Categories: Information Technology, International Relations | Tags: , , , , , | Leave a comment

The Politics of Hermeneutics or the Hermeneutics of Politics?


When I was translating into English a book on the untold story of freedom a decade ago, I encountered for the first time a hermeneutically enigmatic couplet of the great Persian poet-mystic Jalaluddin al-Rumi whose 800th birth anniversary was commemorated by UNESCO on September 2007 and whose magnun opus, Mathnawi-ye Ma‘nawi (Spiritual Couplets) was first translated into English in full by Reynold A. Nicholson in 1925-40.

Rumi sings, thus:

That one is ‘shir’ [milk, or lion] in the ‘badiyeh’ [cup, or jungle]. And the other one is ‘shir’ in the ‘badiyeh’. That one is ‘shir’, which devours human (or, which human eats). And the other one is ‘shir’, which devours human (or, which human drinks). 

The word “shir” means “milk,” as well as “lion”. “Badiyeh” also denotes two meanings: the first one is “desert” and the other is “cup” or “vessel”. In this couplet, it is not exactly clear which one is “lion” and which one is “milk”. Badiyeh is equally not clear which one means “desert” and which one means “vessel” or “cup”.

This Rumian style is inherited by Maguindanaons, though in a simpler but somehow blunt fashion.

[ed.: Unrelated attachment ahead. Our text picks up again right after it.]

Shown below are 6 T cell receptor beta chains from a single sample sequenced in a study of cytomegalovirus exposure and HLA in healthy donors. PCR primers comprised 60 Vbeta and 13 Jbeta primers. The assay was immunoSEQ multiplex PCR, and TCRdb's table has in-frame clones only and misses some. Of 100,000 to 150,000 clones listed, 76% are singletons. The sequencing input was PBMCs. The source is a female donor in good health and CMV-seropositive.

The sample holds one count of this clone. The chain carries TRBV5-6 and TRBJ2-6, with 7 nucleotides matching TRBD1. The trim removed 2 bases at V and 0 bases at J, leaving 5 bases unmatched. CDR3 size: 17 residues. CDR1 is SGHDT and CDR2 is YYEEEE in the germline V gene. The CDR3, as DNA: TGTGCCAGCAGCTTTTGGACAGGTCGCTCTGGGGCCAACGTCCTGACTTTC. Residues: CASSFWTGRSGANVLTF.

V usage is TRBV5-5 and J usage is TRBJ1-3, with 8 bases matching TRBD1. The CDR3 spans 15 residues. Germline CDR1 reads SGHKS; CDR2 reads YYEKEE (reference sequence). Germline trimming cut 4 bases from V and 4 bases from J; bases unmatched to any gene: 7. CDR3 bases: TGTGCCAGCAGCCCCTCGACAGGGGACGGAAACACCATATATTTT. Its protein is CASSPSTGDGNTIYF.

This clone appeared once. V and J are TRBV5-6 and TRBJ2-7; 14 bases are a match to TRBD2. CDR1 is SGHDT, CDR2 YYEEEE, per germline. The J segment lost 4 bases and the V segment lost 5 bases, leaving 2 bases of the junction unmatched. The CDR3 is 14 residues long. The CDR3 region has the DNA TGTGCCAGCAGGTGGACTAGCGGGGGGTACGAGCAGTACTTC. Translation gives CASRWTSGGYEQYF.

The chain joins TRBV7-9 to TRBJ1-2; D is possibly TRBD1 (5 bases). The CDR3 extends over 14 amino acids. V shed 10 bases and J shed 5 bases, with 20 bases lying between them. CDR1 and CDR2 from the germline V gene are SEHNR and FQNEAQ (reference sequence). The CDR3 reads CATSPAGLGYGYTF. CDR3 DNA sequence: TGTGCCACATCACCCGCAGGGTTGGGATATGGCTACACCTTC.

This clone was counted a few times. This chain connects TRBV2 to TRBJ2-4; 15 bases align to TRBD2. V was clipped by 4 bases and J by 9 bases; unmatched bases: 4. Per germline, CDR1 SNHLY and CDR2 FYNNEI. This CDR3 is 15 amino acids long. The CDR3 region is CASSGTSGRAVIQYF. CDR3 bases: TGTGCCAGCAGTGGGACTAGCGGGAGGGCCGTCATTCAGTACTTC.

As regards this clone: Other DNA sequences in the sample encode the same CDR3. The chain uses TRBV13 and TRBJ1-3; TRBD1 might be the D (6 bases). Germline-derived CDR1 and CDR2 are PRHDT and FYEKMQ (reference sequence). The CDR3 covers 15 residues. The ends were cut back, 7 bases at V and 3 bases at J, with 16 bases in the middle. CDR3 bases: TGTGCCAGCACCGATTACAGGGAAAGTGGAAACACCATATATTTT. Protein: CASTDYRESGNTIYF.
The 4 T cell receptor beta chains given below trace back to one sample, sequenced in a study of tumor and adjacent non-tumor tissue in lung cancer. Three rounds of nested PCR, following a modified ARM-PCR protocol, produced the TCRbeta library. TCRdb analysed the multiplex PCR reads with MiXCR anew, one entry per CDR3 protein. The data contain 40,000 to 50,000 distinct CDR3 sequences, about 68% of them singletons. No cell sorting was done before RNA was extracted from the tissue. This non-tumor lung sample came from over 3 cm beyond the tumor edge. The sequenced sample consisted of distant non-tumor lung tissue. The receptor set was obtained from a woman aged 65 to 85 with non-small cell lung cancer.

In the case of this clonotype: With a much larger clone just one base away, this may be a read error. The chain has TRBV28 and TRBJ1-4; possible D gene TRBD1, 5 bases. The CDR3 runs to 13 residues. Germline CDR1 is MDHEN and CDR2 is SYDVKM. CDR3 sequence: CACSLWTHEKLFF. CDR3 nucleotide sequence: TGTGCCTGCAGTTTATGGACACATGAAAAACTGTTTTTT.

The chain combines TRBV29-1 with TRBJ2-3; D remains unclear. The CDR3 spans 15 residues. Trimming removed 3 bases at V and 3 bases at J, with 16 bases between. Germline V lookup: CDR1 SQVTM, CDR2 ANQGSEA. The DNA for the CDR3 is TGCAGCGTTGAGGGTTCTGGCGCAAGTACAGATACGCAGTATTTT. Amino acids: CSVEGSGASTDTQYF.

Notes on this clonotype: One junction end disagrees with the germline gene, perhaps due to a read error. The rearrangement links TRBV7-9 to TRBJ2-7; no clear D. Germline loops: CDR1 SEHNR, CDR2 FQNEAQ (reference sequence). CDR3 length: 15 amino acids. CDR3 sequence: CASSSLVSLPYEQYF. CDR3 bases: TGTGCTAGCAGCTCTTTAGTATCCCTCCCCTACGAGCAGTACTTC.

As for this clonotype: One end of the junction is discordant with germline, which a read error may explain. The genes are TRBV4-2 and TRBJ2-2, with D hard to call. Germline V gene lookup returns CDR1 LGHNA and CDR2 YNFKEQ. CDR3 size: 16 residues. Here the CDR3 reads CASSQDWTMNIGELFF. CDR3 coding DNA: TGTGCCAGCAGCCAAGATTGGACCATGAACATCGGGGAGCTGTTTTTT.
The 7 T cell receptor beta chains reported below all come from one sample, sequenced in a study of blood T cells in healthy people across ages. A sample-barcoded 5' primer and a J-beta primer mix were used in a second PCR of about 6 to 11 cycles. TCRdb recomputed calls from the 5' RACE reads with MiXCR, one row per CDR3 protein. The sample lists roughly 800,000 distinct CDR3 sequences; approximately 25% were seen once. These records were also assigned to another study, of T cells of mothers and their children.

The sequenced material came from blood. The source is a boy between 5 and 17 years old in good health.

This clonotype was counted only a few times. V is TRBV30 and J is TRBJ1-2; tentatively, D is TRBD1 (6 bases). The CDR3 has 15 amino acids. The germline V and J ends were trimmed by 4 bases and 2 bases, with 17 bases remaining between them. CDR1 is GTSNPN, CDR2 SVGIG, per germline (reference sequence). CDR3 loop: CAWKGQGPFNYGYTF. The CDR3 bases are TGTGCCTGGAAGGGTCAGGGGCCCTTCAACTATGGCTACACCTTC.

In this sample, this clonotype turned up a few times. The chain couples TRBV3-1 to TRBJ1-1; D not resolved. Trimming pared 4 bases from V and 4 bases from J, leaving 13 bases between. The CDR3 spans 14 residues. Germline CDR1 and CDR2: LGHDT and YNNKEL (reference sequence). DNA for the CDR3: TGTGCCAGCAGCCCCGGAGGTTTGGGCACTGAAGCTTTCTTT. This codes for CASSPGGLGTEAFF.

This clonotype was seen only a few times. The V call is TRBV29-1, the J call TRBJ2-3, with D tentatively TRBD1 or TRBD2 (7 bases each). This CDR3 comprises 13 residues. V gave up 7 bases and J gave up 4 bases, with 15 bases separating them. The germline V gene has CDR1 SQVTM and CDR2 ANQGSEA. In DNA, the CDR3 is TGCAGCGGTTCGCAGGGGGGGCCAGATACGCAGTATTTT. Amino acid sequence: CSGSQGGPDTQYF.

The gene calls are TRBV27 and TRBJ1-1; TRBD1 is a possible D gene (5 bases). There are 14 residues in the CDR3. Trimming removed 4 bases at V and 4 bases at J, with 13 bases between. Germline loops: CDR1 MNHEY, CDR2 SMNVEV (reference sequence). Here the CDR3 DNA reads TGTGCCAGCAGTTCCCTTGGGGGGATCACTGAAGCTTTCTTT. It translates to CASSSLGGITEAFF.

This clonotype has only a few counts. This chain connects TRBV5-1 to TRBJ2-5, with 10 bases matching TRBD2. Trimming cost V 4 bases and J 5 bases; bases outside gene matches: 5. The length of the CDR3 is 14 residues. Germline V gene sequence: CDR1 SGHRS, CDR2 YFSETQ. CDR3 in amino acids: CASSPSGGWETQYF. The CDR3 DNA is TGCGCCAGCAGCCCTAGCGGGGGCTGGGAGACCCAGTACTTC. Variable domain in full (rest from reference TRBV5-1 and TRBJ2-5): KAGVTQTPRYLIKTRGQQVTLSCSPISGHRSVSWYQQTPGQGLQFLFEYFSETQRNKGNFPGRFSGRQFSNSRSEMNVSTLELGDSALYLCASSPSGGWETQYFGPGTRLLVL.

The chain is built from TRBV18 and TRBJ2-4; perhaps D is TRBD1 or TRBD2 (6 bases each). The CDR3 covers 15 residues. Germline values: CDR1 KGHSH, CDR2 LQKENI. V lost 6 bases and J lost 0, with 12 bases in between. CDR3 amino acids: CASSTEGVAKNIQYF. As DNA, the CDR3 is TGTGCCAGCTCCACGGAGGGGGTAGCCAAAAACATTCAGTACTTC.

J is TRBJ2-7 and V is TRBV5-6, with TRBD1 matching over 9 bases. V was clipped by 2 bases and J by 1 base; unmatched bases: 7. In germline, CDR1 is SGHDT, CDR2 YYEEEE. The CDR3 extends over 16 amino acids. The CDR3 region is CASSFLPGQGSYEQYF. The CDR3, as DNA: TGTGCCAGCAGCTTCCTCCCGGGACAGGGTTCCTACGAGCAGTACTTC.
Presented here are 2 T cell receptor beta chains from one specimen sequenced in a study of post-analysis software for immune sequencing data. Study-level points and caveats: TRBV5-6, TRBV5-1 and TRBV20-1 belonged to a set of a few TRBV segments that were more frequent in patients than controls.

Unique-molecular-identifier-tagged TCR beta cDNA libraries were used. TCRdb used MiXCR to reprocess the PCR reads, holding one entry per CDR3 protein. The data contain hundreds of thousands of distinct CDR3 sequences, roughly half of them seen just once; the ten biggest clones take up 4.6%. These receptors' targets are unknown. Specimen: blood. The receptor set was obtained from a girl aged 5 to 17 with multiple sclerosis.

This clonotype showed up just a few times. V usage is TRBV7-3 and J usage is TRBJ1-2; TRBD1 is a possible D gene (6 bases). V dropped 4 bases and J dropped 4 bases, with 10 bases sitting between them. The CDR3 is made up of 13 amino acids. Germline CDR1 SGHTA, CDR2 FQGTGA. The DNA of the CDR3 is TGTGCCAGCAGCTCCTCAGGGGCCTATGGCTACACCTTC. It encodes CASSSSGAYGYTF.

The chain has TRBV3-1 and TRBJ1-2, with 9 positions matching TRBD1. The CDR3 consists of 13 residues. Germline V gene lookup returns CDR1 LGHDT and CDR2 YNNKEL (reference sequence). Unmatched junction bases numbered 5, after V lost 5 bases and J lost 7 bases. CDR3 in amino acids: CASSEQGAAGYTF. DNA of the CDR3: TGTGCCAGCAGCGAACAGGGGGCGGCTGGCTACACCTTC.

When a curious child would ask about the identity of something an adult Maguindanaon is holding, it is not uncommon for the latter to say, “Ut_n na midsa.”  Usually, the former would demand clarification, “What is midsa?” but receive only one-word reply, “midsa.” So, he would suppose that midsa is a kind of animal, but years later, he will realize that midsa means ‘one who asks’ and therefore referring to himself!

In interfaith circles, ‘dialogue’ could mean different things. In mid-1980s Durban-based Ahmed Deedat took issue with the Holy See for evincing his willingness to have ‘dialogue’ with Muslims when, accordingly, he meant something else, and therefore, challenged him to a ‘dialogue’ in St. Peter’s Basilica without realizing perhaps his own use of the same word (dialogue) that also means something else, i.e. ‘debate’—and possibly an acrimonious one. In 2000 two medical doctors, Dr. William Campbell and Dr. Zakir Naik, engaged in a religious ‘dialogue’ which every neophyte member of a university debating team can easily identify as actually a debate.

During the Cold War era, the ‘subversive’ or even ‘activist’ (read ‘communist’) was the favorite villain in the ‘free world’. Shortly after the dismemberment of the strongest bastion of communism in the world, the ‘subversive’ or ‘activist’ was soon replaced by the ‘Islamic fundamentalist’ or ‘extremist’.